W3C home > Mailing lists > Public > public-exi@w3.org > March 2006

Re: [xml-dev] Call for fast XML implementations

From: Jeff Rafter <lists@jeffrafter.com>
Date: Sat, 25 Mar 2006 22:35:04 -0800
Message-ID: <44263618.9030404@jeffrafter.com>
To: Robin Berjon <robin.berjon@expway.fr>
CC: XML Developers List <xml-dev@lists.xml.org>, W3C EXI Public <public-exi@w3.org>

I think we need a bit more in the area of use cases. XML Parsers can 
clearly be tweaked within the realm of conformance, without being 
incredibly useful. For instance, if you are just looking for a 
well-formedness test you can get a pretty fast parser. If you are 
looking for it to report anything back to you that will slow it down. 
Reporting methodology is important. Under SAX there is a large degree of 
work that must be done before the information is passed to the 
application-- oftentimes this work is conjoined into the lexer. If there 
was no anticipation of utilizing various features then the reporting 
facilities could be removed. Additionally, *fast* is clearly relative. 
If you are only parsing XML-TS files then in general any parser that has 
name caching or name hashes will perform more slowly than if they were 
parsing a 12 gig database to XML dump of repeating record and field 
names. Likewise, XML parsers that maintain useful error information 
(e.g. position) will be slower than less-informative models.

Of course, this synopsis is less than empirical... more results from 
parsers I have tested in the trenches.

As an aside, are your tests focused only on UTF-8/16?

Jeff Rafter

Robin Berjon wrote:
> Dear all,
> it's an interesting coincidence that at the same time that the EXI WG 
> was busy drafting this very email xml-dev was discussing faster XML 
> parsers. We're sorry to say that we don't have money to offer, though we 
> can offer warm fuzzies and the chance to get your implementation before 
> the eyes of XML-related decision-makers (or at least influencers) from 
> quite a fair number of companies.
> As you may know, the Efficient XML Interchange WG has been busy building 
> up a framework for the purpose of measuring various aspects of efficient 
> XML formats, with the goal not only of comparing efficient formats with 
> one another but also of comparing them to XML in order to demonstrate 
> the need for such a format with the nitty-gritty of detail that has been 
> requested of us. It is notably of interest because these measurements 
> will constitute a go/no-go point such that if the efficient formats are 
> not efficient enough, the EXI WG would be closed down without producing 
> an efficient XML format.
> Needless to say, performing this comparison against a set of sluggish 
> XML parsers out there, of which there is no shortage, would hardly prove 
> satisfying. We therefore plan to use the fastest XML parsers that we can 
> lay our hands on, and this is where you can help us. While the WG does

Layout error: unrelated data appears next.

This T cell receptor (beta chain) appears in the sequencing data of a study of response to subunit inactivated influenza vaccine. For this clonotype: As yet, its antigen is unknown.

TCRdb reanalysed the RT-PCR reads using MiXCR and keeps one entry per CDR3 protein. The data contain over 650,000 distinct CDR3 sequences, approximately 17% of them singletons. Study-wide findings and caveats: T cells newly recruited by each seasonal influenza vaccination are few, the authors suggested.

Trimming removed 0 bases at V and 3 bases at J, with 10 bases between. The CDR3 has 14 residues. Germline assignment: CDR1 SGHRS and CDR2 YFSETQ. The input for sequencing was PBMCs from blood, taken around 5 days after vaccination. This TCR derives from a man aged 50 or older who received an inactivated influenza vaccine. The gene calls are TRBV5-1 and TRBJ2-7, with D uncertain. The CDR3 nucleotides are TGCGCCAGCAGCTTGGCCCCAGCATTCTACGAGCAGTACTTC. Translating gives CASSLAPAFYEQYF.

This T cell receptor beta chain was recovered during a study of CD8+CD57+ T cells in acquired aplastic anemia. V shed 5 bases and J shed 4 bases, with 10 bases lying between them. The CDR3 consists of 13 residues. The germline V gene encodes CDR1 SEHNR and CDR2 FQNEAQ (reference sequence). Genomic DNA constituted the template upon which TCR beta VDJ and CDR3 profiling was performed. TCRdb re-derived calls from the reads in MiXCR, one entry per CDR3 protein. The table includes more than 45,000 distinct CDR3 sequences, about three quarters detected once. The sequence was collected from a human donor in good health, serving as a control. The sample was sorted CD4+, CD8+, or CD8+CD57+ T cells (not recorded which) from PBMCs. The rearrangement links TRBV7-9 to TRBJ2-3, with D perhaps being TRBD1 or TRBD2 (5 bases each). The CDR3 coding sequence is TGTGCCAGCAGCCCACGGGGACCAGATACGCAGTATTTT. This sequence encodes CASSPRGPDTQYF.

> have quite a fair bit of experience looking for faster XML parsers, we 
> do not claim to have perfect, all-encompassing knowledge about the 
> options that may be available and that we might have overlooked in the 
> past few years. Furthermore, a non-negligible number of the XML parsers 
> that are pitched as faster than the rest achieve these levels of 
> performance by cutting corners, generally making them non-conformant  
> something which we cannot consider to be a valid approach.
> Therefore we solicit input from the community regarding fast XML 
> parsers. Which one(s) would you pick if you had to tear through XML 
> documents at warp speed? What is your experience with them in terms of 
> conformance? What would be your best bet if you wanted to kill the EXI 
> effort in its tracks?
> We will naturally accept any and all information that we get our hands 
> on, but in order to be able to make the best use of the information and 
> possibly to avoid being swamped, there are some aspects that we would 
> like to see alongside parser recommendations:
>  * Some form of conformance statement. It needs to pass the XML Test 
> Suite (http://www.w3.org/XML/Test/).
>  * We need to be able to actually measure it. This entails that if the 
> code is not publicly available, we'll need a way to work out how we can 
> get a copy of the code to run it in our test system. This doesn't 
> necessarily mean making a copy of it available to all members of the WG, 
> but at least to the W3C staff so that they can run the tests.
>  * If you wish to be extra helpful, you can also include the small 
> amount of code and configuration required to run the parser within our 
> framework, which is built on top of Japex (https://japex.dev.java.net/). 
> If you're interested, we'd be delighted to help you get started.
> Thank you very much in advance, we look forward to your input.
> --Robin Berjon, on behalf of the EXI WG
>    Senior Research Scientist
>    Expway, http://expway.com/
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Received on Sunday, 26 March 2006 06:38:04 UTC

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